Emigration is the act of leaving a resident country or place of residence with the intent to settle elsewhere (to permanently leave a country). Conversely, 'immigration' describes the movement of people into one country from another (to permanently move to a country). Hence one might 'emigrate from' one's native country to 'immigrate to' another country. Both are acts of migration across national or other geographical boundaries.

Patterns of emigration have been shaped by numerous economic, social, and political changes throughout the world in the last few hundred years. For instance, millions of individuals fled poverty, violence, and political turmoil in Europe to settle in the Americas and Oceania during the 18th, 19th, and 20th centuries. Likewise, millions left South China in the Chinese diaspora during the 19th and early 20th centuries.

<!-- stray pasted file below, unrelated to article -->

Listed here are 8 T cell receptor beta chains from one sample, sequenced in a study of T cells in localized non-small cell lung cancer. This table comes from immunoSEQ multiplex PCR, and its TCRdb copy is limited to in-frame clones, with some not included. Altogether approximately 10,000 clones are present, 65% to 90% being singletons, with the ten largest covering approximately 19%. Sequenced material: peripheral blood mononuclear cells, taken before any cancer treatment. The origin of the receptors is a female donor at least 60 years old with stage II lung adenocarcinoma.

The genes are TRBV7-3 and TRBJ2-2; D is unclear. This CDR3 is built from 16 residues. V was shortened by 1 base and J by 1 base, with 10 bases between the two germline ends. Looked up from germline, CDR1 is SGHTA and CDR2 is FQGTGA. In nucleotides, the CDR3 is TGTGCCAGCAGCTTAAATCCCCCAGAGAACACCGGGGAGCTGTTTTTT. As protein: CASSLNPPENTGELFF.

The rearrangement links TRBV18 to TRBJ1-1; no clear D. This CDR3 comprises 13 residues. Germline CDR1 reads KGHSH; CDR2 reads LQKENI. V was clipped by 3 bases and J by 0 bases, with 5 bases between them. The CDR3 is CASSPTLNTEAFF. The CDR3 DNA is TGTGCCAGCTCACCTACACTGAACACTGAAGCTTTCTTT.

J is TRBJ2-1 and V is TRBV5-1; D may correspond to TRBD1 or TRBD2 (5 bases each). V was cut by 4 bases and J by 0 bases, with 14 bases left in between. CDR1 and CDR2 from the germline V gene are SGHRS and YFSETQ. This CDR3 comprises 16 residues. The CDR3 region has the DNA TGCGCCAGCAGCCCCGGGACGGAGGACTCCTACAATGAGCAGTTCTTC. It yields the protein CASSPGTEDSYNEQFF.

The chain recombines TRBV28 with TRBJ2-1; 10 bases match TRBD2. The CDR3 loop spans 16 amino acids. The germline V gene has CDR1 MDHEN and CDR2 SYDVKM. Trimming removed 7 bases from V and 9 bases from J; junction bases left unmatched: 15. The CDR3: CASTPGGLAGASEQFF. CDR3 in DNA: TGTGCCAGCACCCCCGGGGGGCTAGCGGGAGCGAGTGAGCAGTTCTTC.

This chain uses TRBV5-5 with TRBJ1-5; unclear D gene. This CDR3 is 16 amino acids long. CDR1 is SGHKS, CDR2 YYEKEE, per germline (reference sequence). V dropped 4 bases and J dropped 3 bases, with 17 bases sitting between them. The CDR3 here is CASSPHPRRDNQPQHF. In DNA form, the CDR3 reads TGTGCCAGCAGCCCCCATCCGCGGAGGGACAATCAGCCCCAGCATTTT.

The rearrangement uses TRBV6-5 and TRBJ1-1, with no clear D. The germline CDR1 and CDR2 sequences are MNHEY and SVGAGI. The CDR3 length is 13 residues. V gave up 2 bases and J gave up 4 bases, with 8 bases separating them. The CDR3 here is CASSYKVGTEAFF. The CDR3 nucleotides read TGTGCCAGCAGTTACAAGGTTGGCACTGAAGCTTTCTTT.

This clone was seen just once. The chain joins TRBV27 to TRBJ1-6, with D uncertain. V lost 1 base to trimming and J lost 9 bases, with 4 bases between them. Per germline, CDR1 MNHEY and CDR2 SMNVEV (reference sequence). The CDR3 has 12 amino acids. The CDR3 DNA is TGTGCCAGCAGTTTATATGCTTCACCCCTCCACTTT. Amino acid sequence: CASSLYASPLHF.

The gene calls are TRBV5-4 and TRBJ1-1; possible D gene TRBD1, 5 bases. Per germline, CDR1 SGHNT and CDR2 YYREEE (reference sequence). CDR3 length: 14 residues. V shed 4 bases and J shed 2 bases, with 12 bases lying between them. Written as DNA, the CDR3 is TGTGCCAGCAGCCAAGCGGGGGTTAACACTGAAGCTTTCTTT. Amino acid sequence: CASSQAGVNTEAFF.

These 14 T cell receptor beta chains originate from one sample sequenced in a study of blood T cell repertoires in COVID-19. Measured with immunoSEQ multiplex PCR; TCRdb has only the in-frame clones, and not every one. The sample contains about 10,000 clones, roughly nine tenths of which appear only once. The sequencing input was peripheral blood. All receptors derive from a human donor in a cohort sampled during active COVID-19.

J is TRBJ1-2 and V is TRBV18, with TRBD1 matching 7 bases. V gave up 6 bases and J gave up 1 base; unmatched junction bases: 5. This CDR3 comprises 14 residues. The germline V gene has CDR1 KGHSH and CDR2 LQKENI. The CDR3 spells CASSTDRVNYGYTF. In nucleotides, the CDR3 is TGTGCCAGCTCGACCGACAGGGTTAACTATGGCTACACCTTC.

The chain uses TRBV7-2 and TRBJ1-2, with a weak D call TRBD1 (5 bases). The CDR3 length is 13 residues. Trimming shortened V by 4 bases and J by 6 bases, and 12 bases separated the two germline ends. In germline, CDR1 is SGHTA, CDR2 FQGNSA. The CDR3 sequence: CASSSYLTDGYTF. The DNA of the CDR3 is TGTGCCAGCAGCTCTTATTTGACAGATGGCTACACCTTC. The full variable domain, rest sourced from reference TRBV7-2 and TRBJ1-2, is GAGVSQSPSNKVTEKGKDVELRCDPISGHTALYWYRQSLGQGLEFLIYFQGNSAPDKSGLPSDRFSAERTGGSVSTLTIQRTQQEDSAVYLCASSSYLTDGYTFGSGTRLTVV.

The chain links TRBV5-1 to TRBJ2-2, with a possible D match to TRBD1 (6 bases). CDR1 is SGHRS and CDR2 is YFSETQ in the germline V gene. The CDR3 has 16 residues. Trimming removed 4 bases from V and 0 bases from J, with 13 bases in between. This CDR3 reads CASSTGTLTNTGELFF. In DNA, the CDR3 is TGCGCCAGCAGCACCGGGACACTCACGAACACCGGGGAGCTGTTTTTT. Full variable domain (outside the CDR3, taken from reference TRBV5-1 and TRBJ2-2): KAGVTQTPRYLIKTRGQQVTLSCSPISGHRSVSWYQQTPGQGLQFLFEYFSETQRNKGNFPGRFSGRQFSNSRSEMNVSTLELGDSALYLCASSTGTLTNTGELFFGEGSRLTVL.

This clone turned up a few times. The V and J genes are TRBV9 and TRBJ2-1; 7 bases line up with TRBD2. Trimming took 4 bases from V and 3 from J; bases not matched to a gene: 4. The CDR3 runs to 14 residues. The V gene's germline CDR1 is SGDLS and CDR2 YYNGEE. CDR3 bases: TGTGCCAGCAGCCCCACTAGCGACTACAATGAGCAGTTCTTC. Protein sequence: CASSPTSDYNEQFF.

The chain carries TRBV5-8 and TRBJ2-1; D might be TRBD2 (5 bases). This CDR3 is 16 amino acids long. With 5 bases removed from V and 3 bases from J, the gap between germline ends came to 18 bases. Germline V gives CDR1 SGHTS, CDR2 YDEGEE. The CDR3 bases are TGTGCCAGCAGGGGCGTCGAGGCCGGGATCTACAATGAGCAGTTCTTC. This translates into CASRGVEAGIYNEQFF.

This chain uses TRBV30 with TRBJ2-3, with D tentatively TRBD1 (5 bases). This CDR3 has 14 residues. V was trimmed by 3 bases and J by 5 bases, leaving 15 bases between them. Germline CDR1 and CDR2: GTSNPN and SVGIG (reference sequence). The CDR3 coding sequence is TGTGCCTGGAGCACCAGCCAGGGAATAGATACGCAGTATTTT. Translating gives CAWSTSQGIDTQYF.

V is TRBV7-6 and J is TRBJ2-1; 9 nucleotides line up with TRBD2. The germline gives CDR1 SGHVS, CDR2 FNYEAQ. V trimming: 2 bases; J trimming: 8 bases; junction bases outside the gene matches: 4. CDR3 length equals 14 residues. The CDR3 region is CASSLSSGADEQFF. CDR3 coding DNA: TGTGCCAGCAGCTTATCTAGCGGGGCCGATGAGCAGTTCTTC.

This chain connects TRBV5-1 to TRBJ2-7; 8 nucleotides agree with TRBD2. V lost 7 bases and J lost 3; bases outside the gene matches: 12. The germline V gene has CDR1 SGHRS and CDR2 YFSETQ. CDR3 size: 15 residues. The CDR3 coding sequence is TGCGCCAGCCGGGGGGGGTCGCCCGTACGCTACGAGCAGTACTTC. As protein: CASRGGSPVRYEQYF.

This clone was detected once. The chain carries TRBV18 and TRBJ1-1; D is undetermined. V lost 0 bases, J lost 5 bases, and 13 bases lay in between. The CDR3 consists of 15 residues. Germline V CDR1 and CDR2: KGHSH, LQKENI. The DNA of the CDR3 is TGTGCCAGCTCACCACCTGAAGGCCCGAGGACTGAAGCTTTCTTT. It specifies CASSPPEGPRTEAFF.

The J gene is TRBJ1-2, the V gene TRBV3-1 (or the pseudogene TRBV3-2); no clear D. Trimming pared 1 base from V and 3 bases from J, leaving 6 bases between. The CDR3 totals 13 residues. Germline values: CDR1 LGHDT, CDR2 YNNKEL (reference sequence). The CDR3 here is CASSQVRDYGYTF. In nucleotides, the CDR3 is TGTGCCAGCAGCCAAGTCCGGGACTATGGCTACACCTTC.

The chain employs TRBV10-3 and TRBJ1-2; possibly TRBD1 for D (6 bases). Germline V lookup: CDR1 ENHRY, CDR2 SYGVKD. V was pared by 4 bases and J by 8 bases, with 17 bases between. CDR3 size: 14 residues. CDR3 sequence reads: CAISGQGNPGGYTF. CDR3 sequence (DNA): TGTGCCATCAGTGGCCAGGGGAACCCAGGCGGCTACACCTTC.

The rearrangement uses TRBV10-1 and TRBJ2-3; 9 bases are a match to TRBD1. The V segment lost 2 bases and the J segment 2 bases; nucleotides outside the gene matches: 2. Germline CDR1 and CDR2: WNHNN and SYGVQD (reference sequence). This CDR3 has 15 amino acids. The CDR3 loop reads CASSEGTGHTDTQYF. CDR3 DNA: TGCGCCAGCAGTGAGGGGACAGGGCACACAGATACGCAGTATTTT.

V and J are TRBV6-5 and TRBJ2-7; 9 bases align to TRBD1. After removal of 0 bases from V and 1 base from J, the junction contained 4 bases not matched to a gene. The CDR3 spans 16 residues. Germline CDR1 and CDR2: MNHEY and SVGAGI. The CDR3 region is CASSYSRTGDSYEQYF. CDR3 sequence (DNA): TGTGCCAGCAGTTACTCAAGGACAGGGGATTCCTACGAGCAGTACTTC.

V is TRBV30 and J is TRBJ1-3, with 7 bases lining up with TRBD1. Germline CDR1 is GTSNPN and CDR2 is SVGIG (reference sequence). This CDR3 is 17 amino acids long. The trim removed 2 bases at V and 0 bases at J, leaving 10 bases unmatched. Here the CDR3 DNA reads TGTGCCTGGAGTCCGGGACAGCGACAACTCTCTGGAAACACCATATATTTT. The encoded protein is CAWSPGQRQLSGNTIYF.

The rate of emigration has continued to grow, reaching 280 million in 2017. Some countries restrict the ability of their citizens to emigrate to other countries. North Korea maintains one of the strictest emigration bans in the world. Other countries with tight emigration restrictions at one time or another included Angola, Egypt, Ethiopia, Mozambique, Somalia, Afghanistan, Burma, Cambodia, Laos, North Vietnam, Iraq, South Yemen and Cuba.

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